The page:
Up another escalator and inside the theater, a muscular DJ is exhorting the crowd to check under the seats for six randomly placed promotional magnets that will win the lucky finders a clutch of radio swag. The spotlight glares as local TV personality John Curley grabs the mic and begins an awkward introduction that makes ample reference to Allen's famous distaste for appearances like this. Curley runs down his brother's four favorite scenes from Annie Hall, and even manages to work in a quick Alvy Singer impersonation. Painful. And then, thunderous applause as Allen makes his way to the front of the house and delivers a short, crowd-pleasing spiel. Suddenly alive with nervous tics and big arm gestures, Woody gets a big laugh by confessing to being "the worst person possible for the job of introducing a film of mine," then goes on to worry that not everyone will like the film, and to apologize in advance to those who don't. The classic Woody Allen schtick--self-effacing, neurotic, wry--is in full effect, and the crowd eats it up lovingly. And rightfully so. It's great to be in the same room as Woody Allen. But amid the laughter, the moment is not without pathos.
Above the tiny, spotlit celebrity filmmaker, the movie screen is aglow with the logo of the screening's radio sponsor, KWJZ ("98.9 Smooth Jazz"). Allen is standing next to an all-smiles, rinky-dink local TV personality, about 10 feet away from an all-smiles, rinky-dink local smooth jazz DJ, while a roomful of the workaday public looks on. He's in a shopping mall multiplex in Seattle. His companion, Soon Yi (there she unmistakably is), watches from the wings as the famous recluse and auteur, who has built a career on the artistry of highbrow distance (mixed with lowbrow comedy), engages in an activity he has made a point of hating ever since he quit doing standup in the mid-'60s: working the room. But these are the facts. His last several films have bombed, both critically and commercially. While his legacy as an artist remains intact, his profile as a popular artist--which is to say, the kind of artist who can count on being given money to make his increasingly unprofitable art--is in sharp decline. After nearly 40 years of making idiosyncratic, artful, and indulgent films embraced by an elite, ever-narrowing audience, Allen has enjoyed a career just above the fray of mainstream entertainment.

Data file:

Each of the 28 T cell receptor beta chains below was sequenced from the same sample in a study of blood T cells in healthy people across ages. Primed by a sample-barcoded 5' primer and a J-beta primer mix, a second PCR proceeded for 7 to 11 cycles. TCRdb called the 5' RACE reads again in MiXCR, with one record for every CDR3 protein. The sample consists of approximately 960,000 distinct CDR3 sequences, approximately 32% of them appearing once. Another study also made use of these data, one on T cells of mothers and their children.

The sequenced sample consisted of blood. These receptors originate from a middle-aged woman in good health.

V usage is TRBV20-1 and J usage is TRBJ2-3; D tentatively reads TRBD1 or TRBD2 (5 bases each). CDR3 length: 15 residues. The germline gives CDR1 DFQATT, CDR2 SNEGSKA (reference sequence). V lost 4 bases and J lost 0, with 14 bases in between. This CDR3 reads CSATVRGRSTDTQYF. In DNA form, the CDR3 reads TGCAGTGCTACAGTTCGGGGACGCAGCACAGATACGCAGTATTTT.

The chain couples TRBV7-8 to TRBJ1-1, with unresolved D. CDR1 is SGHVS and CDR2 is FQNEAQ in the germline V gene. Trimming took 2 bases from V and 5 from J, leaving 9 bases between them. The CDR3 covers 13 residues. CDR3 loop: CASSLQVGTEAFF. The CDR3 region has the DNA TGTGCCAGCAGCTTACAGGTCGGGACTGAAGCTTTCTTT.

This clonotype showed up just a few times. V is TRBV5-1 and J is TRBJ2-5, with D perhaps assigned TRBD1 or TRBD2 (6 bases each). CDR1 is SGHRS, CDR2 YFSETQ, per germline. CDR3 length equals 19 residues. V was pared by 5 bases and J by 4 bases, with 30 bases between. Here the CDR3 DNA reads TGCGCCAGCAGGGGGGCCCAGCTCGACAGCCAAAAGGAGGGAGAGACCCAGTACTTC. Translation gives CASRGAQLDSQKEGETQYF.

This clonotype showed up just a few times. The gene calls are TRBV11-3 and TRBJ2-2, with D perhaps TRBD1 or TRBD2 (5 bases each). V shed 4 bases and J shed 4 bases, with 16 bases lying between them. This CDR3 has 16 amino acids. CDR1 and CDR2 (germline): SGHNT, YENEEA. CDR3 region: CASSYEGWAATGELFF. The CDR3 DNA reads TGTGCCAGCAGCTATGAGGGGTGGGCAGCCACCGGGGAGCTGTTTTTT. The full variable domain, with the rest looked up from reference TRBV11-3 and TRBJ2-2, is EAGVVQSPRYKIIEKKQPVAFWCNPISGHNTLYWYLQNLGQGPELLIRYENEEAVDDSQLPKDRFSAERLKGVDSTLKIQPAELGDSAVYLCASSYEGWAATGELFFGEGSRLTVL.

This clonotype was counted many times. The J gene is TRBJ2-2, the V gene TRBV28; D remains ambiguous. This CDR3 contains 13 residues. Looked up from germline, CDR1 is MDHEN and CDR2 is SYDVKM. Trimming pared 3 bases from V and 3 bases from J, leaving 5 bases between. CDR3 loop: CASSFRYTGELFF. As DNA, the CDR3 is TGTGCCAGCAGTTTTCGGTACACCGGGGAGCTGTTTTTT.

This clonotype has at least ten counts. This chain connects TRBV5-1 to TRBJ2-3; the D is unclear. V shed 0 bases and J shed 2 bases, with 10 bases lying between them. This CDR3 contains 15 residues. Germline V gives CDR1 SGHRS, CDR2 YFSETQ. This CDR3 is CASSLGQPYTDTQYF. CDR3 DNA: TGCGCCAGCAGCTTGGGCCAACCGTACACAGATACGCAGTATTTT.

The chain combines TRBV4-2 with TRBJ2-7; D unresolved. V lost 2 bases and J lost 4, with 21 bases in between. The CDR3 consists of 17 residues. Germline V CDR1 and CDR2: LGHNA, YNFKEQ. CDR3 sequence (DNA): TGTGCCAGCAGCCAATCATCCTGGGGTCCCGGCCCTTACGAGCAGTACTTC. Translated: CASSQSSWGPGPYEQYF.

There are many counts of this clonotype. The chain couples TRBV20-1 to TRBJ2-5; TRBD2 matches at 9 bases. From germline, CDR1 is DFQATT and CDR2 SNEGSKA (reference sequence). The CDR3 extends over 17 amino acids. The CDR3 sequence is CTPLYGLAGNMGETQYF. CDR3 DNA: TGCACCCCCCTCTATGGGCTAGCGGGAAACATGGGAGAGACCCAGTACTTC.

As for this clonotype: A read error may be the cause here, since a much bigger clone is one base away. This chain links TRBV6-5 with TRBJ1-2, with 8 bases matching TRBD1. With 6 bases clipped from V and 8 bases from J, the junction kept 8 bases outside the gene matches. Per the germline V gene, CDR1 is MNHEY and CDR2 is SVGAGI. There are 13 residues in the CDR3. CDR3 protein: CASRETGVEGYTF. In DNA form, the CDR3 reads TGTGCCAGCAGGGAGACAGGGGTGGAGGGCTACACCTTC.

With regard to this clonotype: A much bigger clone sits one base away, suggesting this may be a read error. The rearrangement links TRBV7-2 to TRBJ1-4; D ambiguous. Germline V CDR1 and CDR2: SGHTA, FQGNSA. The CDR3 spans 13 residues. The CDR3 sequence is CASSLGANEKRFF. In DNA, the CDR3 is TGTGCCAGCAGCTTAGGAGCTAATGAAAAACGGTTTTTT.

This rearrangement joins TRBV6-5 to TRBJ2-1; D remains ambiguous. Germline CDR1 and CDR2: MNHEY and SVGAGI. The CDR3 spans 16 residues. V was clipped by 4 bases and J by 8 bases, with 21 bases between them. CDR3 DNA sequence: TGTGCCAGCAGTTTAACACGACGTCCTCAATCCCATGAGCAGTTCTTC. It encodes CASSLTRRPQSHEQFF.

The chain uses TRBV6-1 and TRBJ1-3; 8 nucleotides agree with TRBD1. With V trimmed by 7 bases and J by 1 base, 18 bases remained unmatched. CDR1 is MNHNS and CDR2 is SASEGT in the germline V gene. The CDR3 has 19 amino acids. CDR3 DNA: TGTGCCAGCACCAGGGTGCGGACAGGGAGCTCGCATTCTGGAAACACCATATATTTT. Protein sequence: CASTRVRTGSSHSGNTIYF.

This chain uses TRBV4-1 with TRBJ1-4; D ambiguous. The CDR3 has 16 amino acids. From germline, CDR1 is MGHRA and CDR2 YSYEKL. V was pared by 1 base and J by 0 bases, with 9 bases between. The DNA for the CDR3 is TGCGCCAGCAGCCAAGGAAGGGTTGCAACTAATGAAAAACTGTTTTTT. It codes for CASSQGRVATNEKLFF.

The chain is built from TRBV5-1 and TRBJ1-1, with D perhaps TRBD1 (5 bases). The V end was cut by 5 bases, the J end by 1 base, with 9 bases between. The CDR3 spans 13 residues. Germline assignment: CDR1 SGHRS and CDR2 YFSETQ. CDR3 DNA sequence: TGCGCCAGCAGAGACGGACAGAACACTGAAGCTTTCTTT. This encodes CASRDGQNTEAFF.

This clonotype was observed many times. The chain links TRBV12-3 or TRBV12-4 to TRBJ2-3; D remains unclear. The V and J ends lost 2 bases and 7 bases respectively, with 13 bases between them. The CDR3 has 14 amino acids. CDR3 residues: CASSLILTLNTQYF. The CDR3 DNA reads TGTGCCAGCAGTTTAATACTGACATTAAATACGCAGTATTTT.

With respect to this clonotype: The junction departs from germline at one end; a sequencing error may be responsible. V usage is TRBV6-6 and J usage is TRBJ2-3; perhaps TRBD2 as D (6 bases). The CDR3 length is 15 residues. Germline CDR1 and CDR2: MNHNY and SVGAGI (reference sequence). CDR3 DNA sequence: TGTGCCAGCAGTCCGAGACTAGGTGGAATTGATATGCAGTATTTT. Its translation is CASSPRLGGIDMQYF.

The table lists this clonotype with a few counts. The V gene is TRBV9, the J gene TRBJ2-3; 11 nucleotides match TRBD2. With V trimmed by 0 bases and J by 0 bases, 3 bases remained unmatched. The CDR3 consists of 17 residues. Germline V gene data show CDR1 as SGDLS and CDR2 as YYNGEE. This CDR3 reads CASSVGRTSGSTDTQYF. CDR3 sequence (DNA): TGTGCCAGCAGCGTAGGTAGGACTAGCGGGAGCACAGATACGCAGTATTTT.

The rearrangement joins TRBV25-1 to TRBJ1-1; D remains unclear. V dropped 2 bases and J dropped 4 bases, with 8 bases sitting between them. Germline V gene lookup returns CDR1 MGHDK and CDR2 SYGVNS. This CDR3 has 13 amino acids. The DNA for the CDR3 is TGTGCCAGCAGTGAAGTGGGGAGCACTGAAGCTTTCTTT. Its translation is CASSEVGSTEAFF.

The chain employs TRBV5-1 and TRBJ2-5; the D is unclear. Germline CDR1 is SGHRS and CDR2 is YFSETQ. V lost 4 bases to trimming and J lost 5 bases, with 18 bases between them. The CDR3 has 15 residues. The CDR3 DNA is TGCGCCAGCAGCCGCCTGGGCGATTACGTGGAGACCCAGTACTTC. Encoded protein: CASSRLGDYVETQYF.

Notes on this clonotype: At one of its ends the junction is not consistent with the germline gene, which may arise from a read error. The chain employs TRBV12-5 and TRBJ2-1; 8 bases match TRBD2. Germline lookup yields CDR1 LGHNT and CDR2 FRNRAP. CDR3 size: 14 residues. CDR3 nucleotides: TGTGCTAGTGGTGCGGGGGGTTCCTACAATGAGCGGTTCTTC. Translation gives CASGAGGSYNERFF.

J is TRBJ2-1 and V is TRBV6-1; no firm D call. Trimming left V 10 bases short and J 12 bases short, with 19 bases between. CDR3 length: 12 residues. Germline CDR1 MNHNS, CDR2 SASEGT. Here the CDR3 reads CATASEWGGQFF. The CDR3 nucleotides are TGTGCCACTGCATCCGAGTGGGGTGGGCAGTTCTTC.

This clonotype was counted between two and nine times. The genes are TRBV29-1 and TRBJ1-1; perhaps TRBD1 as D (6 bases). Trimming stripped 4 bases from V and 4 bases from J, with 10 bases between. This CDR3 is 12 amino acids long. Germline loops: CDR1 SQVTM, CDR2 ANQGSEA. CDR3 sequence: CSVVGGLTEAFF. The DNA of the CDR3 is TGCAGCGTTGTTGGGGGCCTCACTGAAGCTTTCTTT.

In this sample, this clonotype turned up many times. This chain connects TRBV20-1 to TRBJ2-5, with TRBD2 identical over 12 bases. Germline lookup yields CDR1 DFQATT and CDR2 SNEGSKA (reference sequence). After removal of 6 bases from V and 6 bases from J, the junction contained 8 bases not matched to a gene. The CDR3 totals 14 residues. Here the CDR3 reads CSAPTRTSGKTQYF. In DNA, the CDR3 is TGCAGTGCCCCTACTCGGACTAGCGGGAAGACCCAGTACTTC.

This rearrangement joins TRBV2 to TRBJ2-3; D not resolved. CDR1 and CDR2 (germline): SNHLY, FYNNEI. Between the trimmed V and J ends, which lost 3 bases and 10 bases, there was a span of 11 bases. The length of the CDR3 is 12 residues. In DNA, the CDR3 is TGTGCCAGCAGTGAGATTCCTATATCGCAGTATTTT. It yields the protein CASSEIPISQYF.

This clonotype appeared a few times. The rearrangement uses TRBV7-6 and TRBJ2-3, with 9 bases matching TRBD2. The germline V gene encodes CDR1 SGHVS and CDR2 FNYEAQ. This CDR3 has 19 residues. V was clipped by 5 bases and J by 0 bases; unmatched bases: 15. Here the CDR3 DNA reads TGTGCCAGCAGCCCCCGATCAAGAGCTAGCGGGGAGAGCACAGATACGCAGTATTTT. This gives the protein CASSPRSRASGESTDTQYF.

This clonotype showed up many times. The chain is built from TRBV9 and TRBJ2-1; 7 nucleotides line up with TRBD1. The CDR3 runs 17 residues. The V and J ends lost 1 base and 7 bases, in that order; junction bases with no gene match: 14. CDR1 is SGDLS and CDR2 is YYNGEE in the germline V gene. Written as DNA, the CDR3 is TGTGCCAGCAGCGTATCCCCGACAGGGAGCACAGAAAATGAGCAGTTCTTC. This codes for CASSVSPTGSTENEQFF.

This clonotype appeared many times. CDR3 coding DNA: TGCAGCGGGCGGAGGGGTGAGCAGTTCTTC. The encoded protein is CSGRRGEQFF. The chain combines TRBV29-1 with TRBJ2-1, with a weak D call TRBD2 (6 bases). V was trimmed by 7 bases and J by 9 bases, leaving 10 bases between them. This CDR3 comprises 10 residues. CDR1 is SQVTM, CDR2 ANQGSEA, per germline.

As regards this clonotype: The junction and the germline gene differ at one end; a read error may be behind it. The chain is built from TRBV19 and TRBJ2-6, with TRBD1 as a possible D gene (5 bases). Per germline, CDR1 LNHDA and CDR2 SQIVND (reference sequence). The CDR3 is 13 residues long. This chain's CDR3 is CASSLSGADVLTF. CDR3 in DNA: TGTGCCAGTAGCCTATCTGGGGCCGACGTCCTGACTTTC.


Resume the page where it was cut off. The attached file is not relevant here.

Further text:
But now, as his films become more and more uneven--and at times, positively unsettling in their portrayals of the classic Allen theme of romantic agony, given his propensity for casting himself in romantic leads alongside women less than half his age--even his loyal fans have begun to dwindle. A creeping misanthropy (and misogyny) has pervaded his recent works, supplanting the complex melancholy that marked his last truly great work, Husbands and Wives (1992), with the ugly spite of Deconstructing Harry ('97), which was still pretty damn good, and Celebrity ('98), which was unremittingly awful. He's had far better luck with lighter fare like Manhattan Murder Mystery ('93) and Small Time Crooks (2000), pictures which turn on his knack for combining his wry observations about God, love, and death with good old-fashioned caper-movie laughs.
For years, Allen has been able to ignore the demands of the marketplace, gliding from film to film on a vouchsafed (and let's be honest, well-deserved) reputation as an artiste. But after the collapse of a series of beneficial business deals and partnerships, in a film industry that requires even its most reluctant participants to play the promo game, Woody Allen has landed back in the fray of show biz, revving up the schticklech for the sweet old ladies, nerdy young men, and self-styled cinephiles who constitute his audience outside of New York City.
The Curse of the Jade Scorpion turns out, after all this buildup, to be only pretty good. It's a poorly cast trifle of a love story that offers a few laughs, and more than a few awkward silences where laughs should be. Beautifully crafted as the picture is, with its glorious '40s-style production design and pools of soft, yellow light, the real story unfolds before the movie even starts. Acceding to studio demands, Allen is now on a promotional tour that will include several more cities, each with its own shopping mall multiplex, its own smooth jazz sponsor, and its own horde of avid reporters and fans clamoring for quotes, autographs, and handshakes. Watching him introduce the film and walk slowly up the aisle and out of the auditorium, on his way to the down escalator, I suddenly remember a scene from another of his films. It's the climactic image from Deconstructing Harry: Woody Allen in hell.